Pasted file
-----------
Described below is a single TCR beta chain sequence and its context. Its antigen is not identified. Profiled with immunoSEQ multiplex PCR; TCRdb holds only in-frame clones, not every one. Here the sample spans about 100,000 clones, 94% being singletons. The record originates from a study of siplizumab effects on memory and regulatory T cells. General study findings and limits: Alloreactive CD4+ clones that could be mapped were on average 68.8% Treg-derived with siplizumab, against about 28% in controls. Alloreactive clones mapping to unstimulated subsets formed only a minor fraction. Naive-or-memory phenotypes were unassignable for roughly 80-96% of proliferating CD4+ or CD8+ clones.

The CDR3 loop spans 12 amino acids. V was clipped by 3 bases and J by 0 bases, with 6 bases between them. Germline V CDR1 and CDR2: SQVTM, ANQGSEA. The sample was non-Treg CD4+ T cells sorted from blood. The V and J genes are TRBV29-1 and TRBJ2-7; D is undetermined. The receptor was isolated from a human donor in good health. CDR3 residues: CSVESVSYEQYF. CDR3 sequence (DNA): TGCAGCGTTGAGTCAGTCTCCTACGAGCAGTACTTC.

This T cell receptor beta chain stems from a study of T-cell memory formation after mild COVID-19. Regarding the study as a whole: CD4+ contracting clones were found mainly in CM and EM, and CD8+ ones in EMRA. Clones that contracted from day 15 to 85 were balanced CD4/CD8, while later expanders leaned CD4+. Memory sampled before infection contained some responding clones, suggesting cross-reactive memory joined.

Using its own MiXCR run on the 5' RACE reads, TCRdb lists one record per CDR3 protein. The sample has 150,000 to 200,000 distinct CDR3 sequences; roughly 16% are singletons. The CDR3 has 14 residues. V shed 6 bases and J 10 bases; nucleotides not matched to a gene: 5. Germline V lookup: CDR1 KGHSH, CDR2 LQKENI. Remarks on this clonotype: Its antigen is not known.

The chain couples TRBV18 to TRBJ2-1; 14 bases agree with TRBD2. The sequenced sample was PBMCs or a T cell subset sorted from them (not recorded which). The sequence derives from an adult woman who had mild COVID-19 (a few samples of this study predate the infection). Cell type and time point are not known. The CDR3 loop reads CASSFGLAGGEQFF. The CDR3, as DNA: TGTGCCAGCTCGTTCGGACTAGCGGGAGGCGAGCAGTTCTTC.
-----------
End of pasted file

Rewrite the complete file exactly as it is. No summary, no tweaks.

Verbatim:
Described below is a single TCR beta chain sequence and its context. Its antigen is not identified. Profiled with immunoSEQ multiplex PCR; TCRdb holds only in-frame clones, not every one. Here the sample spans about 100,000 clones, 94% being singletons. The record originates from a study of siplizumab effects on memory and regulatory T cells. General study findings and limits: Alloreactive CD4+ clones that could be mapped were on average 68.8% Treg-derived with siplizumab, against about 28% in controls. Alloreactive clones mapping to unstimulated subsets formed only a minor fraction. Naive-or-memory phenotypes were unassignable for roughly 80-96% of proliferating CD4+ or CD8+ clones.

The CDR3 loop spans 12 amino acids. V was clipped by 3 bases and J by 0 bases, with 6 bases between them. Germline V CDR1 and CDR2: SQVTM, ANQGSEA. The sample was non-Treg CD4+ T cells sorted from blood. The V and J genes are TRBV29-1 and TRBJ2-7; D is undetermined. The receptor was isolated from a human donor in good health. CDR3 residues: CSVESVSYEQYF. CDR3 sequence (DNA): TGCAGCGTTGAGTCAGTCTCCTACGAGCAGTACTTC.

This T cell receptor beta chain stems from a study of T-cell memory formation after mild COVID-19. Regarding the study as a whole: CD4+ contracting clones were found mainly in CM and EM, and CD8+ ones in EMRA. Clones that contracted from day 15 to 85 were balanced CD4/CD8, while later expanders leaned CD4+. Memory sampled before infection contained some responding clones, suggesting cross-reactive memory joined.

Using its own MiXCR run on the 5' RACE reads, TCRdb lists one record per CDR3 protein. The sample has 150,000 to 200,000 distinct CDR3 sequences; roughly 16% are singletons. The CDR3 has 14 residues. V shed 6 bases and J 10 bases; nucleotides not matched to a gene: 5. Germline V lookup: CDR1 KGHSH, CDR2 LQKENI. Remarks on this clonotype: Its antigen is not known.

The chain couples TRBV18 to TRBJ2-1; 14 bases agree with TRBD2. The sequenced sample was PBMCs or a T cell subset sorted from them (not recorded which). The sequence derives from an adult woman who had mild COVID-19 (a few samples of this study predate the infection). Cell type and time point are not known. The CDR3 loop reads CASSFGLAGGEQFF. The CDR3, as DNA: TGTGCCAGCTCGTTCGGACTAGCGGGAGGCGAGCAGTTCTTC.